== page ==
Shane Idleman, Pastor of Westside Christian Fellowship, discussed the spiritual significance of "prayer and fasting," which was mentioned by former President Trump in his 9/11 address to the nation.

Trump has reportedly called for "prayer and fasting" during his 9/11 address for the National Day of Prayer event spearheaded by Sean Feucht and the "Let Us Worship" team.

Pastor Idleman, in his Christian Headlines column, offered the Scriptural foundation for Trump's remarks.

"In Matthew 17:21, Jesus said that a certain evil spirit does not go out of a person except by prayer and fasting," he wrote. "Some manuscripts disagree on whether this verse should be included or not, but the principle is found throughout Scripture: Fasting applies pressure to the spiritual realm."

Also citing Arthur Wallis's observation that "often, pressure has to be maintained before there is a breakthrough in heavenly warfare," Idleman affirmed that certain "demonic activity" seems to hold back until force is exerted "through prayer and fasting."

Thus, in what he dubbed "a hunger strike against hell," Idleman illustrated that two wills - one's own and God's - cannot coexist harmoniously in the same person.

"Society says, 'Be yourself! Embrace your longings! Feed your desires!' However, we know that gluttony and indulging the flesh never lead to spiritual victory, or any victory for that matter. Some strongholds hang on piece by piece. We must "resist the devil," and he will eventually flee (James 4:7)," he explained.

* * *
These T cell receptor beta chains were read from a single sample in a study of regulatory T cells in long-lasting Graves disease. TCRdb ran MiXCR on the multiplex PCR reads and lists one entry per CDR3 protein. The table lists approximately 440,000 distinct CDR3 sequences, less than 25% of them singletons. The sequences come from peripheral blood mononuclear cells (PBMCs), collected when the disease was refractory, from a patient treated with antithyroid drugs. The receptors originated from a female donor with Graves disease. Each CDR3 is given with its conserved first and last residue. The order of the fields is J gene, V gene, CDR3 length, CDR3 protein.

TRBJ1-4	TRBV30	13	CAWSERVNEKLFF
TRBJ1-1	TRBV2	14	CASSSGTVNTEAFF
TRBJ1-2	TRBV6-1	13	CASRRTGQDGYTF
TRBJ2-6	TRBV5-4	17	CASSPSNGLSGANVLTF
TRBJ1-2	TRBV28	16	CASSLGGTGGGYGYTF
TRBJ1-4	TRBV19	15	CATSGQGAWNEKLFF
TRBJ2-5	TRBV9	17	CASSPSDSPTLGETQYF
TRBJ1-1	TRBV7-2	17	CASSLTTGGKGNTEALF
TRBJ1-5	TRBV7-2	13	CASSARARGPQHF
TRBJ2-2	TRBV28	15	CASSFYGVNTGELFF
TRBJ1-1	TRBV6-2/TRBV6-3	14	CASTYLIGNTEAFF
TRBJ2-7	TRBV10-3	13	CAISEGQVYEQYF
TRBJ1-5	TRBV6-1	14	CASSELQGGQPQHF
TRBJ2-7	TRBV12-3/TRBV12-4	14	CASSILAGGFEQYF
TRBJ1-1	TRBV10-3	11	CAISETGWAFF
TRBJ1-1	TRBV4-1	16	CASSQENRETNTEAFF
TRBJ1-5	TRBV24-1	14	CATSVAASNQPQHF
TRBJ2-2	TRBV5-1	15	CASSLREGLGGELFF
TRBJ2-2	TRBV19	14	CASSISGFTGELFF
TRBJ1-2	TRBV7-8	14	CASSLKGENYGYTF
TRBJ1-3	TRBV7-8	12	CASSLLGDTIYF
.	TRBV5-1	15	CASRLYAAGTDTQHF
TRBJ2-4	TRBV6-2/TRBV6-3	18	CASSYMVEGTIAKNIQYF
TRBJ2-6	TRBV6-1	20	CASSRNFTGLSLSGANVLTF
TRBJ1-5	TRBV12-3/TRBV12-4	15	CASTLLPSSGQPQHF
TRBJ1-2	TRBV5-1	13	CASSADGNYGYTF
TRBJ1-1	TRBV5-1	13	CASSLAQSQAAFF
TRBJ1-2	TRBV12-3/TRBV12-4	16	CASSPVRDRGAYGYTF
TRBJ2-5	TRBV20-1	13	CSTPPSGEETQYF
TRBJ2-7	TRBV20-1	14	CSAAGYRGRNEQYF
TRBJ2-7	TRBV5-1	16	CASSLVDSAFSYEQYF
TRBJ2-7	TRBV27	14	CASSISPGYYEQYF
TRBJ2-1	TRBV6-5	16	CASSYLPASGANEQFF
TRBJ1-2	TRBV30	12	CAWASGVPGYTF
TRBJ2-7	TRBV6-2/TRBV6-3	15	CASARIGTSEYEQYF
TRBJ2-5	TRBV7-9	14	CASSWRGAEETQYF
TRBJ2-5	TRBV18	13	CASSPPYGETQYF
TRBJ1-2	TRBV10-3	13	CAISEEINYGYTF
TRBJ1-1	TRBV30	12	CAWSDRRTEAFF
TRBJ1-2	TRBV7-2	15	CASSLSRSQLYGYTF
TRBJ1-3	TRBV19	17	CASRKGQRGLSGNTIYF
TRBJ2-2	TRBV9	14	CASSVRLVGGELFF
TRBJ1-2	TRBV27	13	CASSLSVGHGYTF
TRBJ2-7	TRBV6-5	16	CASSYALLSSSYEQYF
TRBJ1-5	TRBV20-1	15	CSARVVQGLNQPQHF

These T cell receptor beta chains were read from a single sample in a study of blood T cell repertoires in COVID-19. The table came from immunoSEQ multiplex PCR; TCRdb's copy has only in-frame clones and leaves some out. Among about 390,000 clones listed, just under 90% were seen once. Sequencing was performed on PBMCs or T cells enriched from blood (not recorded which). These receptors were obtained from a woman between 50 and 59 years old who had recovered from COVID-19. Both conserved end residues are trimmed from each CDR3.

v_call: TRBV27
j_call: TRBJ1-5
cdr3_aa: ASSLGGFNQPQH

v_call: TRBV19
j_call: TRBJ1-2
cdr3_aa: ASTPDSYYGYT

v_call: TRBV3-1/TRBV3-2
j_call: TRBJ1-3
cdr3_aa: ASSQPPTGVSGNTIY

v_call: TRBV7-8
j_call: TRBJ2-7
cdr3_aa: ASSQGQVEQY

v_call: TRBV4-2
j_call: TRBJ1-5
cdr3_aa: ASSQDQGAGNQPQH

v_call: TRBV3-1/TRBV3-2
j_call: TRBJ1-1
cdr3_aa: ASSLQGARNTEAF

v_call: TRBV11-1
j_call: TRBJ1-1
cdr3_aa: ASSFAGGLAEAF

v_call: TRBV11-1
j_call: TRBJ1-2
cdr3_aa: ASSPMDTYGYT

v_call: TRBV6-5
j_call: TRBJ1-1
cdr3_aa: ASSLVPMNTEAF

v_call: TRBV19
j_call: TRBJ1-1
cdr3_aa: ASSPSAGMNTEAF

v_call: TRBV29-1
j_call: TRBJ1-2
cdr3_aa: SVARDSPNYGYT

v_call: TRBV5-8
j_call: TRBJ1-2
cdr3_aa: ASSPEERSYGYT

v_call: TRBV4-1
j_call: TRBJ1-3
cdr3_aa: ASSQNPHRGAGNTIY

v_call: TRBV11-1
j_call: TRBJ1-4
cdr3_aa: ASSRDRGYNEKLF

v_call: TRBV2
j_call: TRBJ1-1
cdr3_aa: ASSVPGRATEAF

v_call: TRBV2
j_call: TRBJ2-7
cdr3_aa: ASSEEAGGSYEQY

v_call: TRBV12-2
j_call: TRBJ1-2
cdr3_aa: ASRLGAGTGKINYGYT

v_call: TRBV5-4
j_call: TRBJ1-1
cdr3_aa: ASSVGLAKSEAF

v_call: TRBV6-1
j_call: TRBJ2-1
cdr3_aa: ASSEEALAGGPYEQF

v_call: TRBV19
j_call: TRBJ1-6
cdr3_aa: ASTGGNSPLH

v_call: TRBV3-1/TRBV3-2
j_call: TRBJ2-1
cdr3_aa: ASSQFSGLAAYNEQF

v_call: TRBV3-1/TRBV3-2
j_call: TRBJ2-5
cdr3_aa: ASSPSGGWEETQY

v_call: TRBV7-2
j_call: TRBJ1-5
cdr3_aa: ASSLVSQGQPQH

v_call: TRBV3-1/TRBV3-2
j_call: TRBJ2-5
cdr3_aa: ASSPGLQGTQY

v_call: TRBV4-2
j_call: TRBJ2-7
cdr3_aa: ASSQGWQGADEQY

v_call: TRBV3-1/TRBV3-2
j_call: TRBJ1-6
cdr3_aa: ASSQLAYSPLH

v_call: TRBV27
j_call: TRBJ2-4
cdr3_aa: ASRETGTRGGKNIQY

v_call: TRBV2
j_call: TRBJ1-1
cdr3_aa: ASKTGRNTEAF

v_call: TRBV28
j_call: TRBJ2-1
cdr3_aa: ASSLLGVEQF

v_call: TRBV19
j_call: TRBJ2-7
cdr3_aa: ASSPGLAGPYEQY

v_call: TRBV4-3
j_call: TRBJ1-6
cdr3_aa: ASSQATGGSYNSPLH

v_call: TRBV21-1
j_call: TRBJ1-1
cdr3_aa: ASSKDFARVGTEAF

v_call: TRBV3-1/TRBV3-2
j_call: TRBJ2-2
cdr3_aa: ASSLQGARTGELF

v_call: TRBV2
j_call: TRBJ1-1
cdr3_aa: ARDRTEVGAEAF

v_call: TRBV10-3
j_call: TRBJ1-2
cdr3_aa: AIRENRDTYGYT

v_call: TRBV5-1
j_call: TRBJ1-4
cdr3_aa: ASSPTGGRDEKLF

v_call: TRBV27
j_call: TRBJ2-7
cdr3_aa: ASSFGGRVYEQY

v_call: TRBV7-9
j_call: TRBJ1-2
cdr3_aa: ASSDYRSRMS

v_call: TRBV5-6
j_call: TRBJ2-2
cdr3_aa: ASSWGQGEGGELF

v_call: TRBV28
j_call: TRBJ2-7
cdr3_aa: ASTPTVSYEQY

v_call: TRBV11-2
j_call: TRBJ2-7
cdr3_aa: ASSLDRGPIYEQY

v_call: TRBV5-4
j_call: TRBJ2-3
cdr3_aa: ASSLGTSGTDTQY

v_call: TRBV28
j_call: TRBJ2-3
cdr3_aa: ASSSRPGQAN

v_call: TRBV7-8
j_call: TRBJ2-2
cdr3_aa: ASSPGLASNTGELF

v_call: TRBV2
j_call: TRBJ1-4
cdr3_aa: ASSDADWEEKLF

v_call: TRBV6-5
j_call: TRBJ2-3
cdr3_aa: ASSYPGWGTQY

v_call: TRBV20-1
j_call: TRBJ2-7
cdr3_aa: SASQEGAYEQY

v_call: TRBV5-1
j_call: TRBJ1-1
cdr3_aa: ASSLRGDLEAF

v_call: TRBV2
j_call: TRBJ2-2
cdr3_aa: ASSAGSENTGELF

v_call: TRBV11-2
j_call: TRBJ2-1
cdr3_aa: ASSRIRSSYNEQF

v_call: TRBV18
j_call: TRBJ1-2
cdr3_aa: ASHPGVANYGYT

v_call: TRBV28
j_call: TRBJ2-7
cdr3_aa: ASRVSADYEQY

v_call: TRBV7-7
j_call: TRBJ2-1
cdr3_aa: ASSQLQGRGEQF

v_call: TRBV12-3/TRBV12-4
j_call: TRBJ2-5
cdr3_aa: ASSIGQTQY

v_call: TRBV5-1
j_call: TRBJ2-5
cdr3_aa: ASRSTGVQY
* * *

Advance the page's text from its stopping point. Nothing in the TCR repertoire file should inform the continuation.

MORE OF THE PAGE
"Fasting disciplines the body, prayer and worship bind the enemy, and the Word provides wisdom. Fasting ignites a hunger for God and provides direction," he continued.

Idleman emphasized the significance of the aforementioned spiritual practices, which are guaranteed to yield godly fruit, while clarifying that he is not advocating a "works-based religion."

"Ask God for direction and set a target date. Remove the hindrances within your homes such as junk food and junk media-out of sight, out of mind. Fuel the completion of your fast by praying, reading, worshiping, and listening to sermons on fasting. Have a prayer list available. It's a battle-a hunger strike against hell. It's challenging, but the pain of discipline far outweighs the pain of regret," he instructed.

Idleman used his "first seven-day water fast" as an example to demonstrate the importance of prayer and fasting as spiritual exercises. He said that Fox News called him to arrange for him to travel to New York to debate a preacher who has diametrically opposed views on morals.

He and his wife also met Jim Cymbala, pastor of the Brooklyn Tabernacle, and Kirk Cameron, an actor, director, and evangelist who is known for his work in the entertainment industry. He said that these two Christian leaders have been a source of inspiration for him.

"Additionally, God grew our church, expanded its reach, and healed old wounds," Idleman recalled. "A perfect fast didn't do this, but God, through His mercy, honored my feeble attempt, and He will do the same for you."

Weakening the grip of addictions by starving the body

Maintaining that a Christian is supposed to be "a lean, fighting machine" in terms of "spiritual weight," Idleman noted that prayer and fasting as spiritual disciplines are designed to not just tear down strongholds, but also "to build" Christians up in their faith.

"Deeply embedded addictions can be reversed by starving the flesh. We are not powerless. We give control to either the flesh or the Spirit," he said. "James 4:5 reminds us that our spirit has 'envious yearnings.' Do we yield to these yearnings, or do we give in to the pull of the flesh? We will crave more of what we feed. Fasting silences the voice of the flesh."